A picture that I show on the last slide of my technical writing webinar series while I play Pomp and Circumstance to signify their graduation

      A picture that I show on the last slide of my technical writing webinar series while I play Pomp and Circumstance to signify their graduation

So, you say, there must be SOME situations where live training is more appropriate? Yes, and here are a few:

  • Soft skills training that requires role-playing and face-to-face interactions.
  • Hands-on training on machinery and technology so that a live trainer can help individuals improve performance.
  • Intact work groups where one objective of training is to increase group cohesion.

Nevertheless, webinars don’t have to be boring or even linear—the technology exists to create lively interaction between learners and learners and between learners and the trainer. It’s up to us as trainers to maximize the potential of the technology.

Until I get a private jet, I’ll continue to teach my technical writing webinars—and wear my bunny slippers.





Left-branching doesn’t work!

Please read this sentence:


A group representing Washington County residents affected by the city’s plans for a city energy utility, a major mining concern, the University of Washington, and the city’s Chamber of Commerce are among the entities seeking to formally intervene in the city’s municipalization case before the Washington Public Utilities Commission. [I have disguised the names to protect the innocent…]


Could you process that sentence quickly? I thought not. Not only does the sentence clock in at 49 words (at least double the recommended word count for sentences), it also doesn’t get around to presenting the verb for 30 words. This means that we have no idea why we are reading those initial 30 words listing groups.

The Text Doctor would diagnose this as a classic left-branching sentence, explained by Stephen Pinker in The Sense of Style (New York, Viking, 2014). Contrast left-branching to right-branching sentences in which the subject appears before the verb at the beginning of the sentence so that the reader knows what the sentence is about. Pinker points out that “English is predominantly a right-branching language (unlike, say, Japanese or Turkish)…” (p. 109).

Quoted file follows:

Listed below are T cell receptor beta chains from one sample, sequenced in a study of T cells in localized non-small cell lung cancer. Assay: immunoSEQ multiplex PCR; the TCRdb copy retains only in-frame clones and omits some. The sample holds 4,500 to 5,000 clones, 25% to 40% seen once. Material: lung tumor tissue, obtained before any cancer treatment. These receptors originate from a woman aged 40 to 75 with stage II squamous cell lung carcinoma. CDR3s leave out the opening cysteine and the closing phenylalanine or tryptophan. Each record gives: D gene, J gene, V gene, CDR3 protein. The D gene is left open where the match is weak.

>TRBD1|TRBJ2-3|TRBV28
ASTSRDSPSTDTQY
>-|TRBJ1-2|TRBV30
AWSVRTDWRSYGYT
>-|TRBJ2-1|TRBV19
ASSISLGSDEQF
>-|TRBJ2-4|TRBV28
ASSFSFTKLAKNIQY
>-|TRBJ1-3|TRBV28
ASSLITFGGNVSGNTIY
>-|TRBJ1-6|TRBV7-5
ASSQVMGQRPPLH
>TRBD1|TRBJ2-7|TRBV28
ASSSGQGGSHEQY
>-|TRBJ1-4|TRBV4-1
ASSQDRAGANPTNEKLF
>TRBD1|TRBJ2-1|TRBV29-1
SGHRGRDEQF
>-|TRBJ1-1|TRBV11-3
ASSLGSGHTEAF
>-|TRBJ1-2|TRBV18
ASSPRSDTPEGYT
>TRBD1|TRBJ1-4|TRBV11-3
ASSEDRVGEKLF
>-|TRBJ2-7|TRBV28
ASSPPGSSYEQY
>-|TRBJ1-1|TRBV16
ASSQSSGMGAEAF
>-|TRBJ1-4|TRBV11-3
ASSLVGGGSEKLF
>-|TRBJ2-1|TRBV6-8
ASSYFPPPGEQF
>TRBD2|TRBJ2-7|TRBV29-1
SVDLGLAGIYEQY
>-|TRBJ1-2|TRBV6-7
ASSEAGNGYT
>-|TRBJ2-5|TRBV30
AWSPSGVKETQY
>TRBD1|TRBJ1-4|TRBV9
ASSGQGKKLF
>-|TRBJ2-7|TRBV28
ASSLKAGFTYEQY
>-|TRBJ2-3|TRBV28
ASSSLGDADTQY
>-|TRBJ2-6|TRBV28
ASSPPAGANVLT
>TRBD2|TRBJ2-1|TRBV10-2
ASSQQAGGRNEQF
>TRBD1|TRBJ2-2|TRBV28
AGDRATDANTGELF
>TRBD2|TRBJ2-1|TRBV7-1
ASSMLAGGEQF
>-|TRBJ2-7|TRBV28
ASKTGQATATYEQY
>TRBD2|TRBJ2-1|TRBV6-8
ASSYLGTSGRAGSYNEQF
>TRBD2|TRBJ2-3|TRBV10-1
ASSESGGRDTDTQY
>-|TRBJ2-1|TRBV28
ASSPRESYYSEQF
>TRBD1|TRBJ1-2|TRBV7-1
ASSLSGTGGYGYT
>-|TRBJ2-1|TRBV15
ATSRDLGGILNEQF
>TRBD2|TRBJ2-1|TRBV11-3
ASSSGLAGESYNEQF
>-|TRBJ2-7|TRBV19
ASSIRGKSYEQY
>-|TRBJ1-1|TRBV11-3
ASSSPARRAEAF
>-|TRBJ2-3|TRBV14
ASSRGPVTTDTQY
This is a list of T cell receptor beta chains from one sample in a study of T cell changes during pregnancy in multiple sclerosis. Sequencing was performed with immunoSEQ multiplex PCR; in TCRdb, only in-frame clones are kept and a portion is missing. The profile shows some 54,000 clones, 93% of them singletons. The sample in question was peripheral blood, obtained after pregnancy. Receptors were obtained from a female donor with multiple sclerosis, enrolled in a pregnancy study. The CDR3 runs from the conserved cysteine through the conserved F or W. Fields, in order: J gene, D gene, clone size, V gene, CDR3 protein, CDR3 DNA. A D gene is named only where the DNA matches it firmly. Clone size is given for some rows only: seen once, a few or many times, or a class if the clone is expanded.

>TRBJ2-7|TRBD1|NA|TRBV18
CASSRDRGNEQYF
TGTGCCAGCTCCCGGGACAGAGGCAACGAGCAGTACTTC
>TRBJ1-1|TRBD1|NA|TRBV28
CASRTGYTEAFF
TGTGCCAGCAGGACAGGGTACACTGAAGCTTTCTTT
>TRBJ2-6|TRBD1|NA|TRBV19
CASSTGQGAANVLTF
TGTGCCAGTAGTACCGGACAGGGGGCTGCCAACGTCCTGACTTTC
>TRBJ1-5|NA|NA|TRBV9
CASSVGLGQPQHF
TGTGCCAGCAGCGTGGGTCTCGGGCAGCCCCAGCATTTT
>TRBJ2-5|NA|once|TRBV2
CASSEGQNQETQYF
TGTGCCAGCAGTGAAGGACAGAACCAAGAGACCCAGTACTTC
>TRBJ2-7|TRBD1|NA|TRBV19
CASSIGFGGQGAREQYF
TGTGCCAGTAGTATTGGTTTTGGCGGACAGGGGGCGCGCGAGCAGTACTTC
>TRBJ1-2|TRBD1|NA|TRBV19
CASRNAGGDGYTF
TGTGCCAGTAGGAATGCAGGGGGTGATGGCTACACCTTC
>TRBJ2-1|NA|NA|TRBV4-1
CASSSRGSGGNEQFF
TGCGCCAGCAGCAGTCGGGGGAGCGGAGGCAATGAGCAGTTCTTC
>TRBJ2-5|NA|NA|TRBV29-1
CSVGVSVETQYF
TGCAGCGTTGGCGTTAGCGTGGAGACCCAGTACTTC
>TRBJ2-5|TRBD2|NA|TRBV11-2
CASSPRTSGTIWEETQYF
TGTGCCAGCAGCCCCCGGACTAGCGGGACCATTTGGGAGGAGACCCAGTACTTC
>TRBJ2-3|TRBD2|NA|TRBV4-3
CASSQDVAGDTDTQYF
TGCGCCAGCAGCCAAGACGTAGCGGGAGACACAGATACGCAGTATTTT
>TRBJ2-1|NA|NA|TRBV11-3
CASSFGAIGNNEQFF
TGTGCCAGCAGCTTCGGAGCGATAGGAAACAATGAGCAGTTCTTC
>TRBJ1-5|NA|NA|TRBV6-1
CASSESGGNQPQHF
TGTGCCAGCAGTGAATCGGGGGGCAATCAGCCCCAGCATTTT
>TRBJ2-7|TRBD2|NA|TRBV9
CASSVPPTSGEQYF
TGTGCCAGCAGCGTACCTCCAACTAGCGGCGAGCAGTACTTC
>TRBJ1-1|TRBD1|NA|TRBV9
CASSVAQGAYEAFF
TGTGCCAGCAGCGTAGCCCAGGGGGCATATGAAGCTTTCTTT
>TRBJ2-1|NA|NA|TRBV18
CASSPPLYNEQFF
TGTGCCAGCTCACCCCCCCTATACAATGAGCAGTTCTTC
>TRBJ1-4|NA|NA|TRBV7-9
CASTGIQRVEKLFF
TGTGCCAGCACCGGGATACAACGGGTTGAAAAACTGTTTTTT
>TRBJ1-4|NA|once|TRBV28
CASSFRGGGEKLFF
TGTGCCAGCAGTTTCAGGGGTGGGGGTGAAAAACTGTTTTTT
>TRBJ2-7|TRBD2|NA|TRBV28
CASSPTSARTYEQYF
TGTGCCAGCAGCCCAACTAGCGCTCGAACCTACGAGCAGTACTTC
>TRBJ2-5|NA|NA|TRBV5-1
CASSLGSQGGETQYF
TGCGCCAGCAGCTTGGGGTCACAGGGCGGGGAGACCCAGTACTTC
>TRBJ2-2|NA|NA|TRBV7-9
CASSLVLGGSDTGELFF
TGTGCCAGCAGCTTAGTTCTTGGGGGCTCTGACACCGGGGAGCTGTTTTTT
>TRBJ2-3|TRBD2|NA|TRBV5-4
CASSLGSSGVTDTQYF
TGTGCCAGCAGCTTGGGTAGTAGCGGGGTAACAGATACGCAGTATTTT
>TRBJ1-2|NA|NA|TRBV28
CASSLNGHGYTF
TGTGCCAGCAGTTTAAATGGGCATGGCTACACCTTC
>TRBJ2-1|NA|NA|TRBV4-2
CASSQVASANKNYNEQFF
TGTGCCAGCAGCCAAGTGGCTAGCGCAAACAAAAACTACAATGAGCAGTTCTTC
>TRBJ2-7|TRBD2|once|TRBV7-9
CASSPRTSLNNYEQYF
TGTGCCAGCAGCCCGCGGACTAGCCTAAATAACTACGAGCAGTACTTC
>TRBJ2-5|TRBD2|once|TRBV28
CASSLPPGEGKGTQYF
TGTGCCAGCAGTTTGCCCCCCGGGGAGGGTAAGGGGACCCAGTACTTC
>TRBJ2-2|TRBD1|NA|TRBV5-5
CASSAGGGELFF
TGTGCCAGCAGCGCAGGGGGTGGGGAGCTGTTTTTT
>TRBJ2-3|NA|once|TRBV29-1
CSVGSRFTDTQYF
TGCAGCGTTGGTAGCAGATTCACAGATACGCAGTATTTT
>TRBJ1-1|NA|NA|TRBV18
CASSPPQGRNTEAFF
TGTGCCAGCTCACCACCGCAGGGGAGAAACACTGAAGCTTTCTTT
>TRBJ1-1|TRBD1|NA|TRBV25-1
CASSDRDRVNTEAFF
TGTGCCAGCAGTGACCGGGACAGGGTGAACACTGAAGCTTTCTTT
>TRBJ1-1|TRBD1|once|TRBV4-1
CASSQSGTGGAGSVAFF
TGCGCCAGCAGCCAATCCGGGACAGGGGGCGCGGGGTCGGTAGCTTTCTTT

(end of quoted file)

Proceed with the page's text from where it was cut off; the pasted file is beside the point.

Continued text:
So, let’s recraft that left-branching sentence into a right-branching sentence:


Several entities [subject] seek to formally intervene [verbs] in the city’s municipalization case before the Washington Public Utilities Commission. Among these entities are a group representing Washington County residents affected by the city’s plans for a city energy utility; a major mining concern; the University of Washington; and the city’s Chamber of Commerce.


That’s four more words than the original, but the two shorter sentences are easier to process. As I teach in my technical writing webinars, if you want your readers to read what you wrote, always opt for the shortest sentences possible and almost always revise your left-branching sentences into right-branching.

And, as I did here, always explain your jargon: The terms “left- and right-branching sentences” are classic linguistic shorthand (jargon) that linguists must explain to the 99.9% of the world who are not linguists. And lest you think that nobody but a linguist would care about left-branching, know that your readers do want to process sentences quickly.

Learn more about Dr. Frick’s wildly popular technical writing webinars.

Questions, questions everywhere–I hope they make me think!

“I have no special talent. I am only passionately curious.”
Albert Einstein, physicist, 1879-1955

I have serious doubts about Einstein’s not having special talent, but I do believe the second sentence and try to apply passionate curiosity to all facets of my life. I have been especially thinking about curiosity recently after publishing a 3-page article in the AMWA Journal (V3 N2, 2015) titled “Developing Better Discovery Skills.” In it, I list types of questions that are useful.